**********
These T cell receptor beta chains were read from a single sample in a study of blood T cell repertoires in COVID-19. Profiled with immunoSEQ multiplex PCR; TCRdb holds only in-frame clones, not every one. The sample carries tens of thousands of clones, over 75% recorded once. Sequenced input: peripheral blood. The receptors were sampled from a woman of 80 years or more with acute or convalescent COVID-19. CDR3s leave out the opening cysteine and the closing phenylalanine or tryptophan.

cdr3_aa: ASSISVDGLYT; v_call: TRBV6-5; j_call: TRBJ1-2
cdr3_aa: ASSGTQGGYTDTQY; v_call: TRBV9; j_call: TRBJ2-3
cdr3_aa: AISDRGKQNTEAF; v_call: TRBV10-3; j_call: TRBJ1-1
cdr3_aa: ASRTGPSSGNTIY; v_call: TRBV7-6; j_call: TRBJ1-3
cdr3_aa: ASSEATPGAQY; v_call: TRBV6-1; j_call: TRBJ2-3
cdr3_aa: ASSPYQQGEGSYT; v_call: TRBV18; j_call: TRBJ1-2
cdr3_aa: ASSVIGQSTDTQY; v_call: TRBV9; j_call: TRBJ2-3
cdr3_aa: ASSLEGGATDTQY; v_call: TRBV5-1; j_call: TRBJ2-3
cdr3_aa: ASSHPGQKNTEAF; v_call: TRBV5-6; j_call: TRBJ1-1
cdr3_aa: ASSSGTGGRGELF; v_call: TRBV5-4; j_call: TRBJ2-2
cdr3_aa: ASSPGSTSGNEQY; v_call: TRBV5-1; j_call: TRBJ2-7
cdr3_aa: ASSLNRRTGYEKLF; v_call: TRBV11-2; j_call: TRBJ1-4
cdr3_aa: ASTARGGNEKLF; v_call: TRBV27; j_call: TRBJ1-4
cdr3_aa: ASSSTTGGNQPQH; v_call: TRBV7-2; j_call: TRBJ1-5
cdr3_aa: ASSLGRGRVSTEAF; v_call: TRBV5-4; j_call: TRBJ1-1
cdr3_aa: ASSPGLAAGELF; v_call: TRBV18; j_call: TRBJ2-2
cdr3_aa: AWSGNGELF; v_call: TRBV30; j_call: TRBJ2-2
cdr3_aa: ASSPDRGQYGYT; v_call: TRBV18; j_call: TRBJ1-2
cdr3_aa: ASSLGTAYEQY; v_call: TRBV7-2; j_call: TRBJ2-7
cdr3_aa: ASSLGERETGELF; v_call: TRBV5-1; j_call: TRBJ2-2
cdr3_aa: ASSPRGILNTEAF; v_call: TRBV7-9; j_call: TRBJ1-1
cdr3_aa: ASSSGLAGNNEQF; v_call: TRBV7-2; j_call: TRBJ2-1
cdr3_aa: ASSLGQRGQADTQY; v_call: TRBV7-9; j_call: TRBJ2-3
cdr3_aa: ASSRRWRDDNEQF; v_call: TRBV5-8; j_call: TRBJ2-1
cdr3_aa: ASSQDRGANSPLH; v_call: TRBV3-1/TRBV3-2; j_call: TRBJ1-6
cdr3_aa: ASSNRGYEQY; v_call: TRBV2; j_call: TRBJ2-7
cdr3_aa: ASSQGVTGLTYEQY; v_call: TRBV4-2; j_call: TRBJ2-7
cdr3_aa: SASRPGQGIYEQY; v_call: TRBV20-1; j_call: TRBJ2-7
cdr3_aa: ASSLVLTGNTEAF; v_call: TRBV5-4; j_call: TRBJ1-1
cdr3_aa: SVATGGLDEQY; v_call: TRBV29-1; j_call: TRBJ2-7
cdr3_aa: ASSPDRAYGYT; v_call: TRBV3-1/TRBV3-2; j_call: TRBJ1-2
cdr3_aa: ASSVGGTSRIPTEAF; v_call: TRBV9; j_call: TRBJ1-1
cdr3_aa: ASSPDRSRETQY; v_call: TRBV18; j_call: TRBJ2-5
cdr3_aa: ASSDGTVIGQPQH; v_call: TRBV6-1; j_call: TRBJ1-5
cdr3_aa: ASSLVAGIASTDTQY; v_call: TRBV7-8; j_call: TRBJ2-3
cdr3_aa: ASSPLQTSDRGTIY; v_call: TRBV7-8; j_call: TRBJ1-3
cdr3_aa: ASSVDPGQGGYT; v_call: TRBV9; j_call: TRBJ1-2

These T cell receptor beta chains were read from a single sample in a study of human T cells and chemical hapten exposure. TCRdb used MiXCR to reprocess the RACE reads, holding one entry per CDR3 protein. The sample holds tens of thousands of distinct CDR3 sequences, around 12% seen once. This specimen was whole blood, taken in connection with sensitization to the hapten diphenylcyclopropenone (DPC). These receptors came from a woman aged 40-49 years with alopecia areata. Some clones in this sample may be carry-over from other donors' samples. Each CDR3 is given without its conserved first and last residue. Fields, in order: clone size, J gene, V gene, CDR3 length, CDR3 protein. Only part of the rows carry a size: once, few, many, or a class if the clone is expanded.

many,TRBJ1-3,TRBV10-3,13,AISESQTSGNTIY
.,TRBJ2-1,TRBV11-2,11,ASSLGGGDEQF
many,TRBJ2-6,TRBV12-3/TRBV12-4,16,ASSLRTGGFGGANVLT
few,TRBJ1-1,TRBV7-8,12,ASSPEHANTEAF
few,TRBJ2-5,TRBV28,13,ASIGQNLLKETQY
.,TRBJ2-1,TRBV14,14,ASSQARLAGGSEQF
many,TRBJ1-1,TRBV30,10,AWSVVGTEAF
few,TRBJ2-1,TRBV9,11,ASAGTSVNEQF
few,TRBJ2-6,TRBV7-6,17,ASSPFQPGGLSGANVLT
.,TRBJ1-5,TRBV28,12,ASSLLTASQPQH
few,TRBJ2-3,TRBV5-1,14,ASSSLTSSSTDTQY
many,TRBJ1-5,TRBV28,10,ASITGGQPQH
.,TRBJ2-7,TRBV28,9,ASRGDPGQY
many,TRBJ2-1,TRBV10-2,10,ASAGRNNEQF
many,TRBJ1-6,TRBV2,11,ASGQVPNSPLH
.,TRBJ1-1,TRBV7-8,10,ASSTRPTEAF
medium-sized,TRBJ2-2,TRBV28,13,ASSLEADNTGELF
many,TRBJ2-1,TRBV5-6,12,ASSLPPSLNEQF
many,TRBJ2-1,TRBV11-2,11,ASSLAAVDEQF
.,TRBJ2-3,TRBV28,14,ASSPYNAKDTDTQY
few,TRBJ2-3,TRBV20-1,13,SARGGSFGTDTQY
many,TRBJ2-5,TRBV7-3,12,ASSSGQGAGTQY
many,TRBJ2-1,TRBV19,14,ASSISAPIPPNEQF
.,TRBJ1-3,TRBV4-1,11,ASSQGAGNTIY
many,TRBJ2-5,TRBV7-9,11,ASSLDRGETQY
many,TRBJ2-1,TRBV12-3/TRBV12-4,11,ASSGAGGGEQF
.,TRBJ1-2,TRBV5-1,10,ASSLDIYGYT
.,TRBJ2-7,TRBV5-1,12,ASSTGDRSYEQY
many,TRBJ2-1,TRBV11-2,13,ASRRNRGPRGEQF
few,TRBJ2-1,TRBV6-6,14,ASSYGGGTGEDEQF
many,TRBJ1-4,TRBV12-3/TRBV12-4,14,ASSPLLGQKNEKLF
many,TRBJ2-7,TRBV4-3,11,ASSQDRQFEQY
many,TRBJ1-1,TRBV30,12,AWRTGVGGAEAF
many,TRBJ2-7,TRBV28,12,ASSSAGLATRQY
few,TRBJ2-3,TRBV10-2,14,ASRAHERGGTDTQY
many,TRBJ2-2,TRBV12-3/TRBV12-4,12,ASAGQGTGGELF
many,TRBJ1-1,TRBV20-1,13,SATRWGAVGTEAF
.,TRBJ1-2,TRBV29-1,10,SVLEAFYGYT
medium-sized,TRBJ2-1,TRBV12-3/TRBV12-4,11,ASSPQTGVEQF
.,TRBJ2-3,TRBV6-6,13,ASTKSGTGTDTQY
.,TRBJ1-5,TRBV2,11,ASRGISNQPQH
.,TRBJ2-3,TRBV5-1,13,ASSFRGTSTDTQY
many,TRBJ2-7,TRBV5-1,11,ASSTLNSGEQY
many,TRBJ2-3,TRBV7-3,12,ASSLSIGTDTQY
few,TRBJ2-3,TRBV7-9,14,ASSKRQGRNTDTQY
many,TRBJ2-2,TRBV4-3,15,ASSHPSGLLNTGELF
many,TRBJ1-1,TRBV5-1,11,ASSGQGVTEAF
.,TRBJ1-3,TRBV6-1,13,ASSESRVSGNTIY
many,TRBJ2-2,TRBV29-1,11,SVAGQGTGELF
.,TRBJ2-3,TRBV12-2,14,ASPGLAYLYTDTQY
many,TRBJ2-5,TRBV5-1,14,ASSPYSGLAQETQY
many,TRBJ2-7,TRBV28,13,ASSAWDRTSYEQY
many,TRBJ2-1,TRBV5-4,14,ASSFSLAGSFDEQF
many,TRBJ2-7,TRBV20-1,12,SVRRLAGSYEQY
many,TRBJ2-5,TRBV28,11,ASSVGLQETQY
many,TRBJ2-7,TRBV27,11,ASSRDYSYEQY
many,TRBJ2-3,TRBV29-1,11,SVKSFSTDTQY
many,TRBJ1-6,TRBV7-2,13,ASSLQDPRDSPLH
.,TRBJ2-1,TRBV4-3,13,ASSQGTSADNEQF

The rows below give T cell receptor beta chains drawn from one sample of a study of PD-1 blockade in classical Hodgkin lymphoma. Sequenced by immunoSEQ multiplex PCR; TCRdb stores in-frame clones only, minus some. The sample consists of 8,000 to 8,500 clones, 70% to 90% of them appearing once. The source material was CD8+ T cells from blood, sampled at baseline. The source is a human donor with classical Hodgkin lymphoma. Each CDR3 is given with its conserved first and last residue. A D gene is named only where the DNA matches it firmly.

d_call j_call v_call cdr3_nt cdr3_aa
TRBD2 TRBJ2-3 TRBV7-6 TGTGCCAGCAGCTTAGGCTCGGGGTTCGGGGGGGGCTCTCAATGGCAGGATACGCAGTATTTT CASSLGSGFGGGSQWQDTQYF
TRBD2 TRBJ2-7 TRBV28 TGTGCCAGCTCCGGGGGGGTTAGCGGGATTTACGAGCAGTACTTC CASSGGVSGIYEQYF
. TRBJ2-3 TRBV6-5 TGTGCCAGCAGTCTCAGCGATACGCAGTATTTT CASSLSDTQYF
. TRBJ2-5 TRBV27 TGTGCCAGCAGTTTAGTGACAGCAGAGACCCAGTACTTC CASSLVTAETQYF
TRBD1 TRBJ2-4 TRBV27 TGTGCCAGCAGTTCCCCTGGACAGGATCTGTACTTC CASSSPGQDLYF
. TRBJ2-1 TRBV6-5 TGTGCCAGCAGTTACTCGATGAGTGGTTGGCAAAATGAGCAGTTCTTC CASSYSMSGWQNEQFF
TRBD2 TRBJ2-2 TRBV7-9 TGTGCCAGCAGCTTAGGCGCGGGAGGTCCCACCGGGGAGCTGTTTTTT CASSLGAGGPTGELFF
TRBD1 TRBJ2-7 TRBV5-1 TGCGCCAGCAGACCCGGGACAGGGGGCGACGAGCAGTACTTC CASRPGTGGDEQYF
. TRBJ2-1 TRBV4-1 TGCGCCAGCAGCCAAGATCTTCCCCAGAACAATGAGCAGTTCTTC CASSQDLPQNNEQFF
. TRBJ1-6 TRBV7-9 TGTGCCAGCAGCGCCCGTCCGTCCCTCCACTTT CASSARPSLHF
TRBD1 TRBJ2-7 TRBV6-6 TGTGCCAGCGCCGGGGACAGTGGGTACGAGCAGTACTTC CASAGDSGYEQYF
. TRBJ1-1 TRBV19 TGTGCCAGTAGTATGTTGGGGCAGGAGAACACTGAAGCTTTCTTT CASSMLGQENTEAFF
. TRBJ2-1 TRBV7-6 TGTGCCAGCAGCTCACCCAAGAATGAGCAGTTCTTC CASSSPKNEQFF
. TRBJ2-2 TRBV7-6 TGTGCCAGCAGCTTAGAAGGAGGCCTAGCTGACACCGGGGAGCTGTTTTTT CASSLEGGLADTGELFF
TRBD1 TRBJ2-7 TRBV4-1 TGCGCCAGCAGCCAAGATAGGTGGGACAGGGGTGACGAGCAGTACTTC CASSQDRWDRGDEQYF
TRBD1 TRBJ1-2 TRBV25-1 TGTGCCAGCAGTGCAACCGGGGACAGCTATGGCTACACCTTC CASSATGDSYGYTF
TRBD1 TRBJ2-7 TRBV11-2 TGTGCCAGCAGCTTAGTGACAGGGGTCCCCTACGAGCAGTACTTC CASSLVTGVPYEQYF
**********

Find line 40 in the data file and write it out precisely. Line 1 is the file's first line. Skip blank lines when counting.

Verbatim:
many,TRBJ1-3,TRBV10-3,13,AISESQTSGNTIY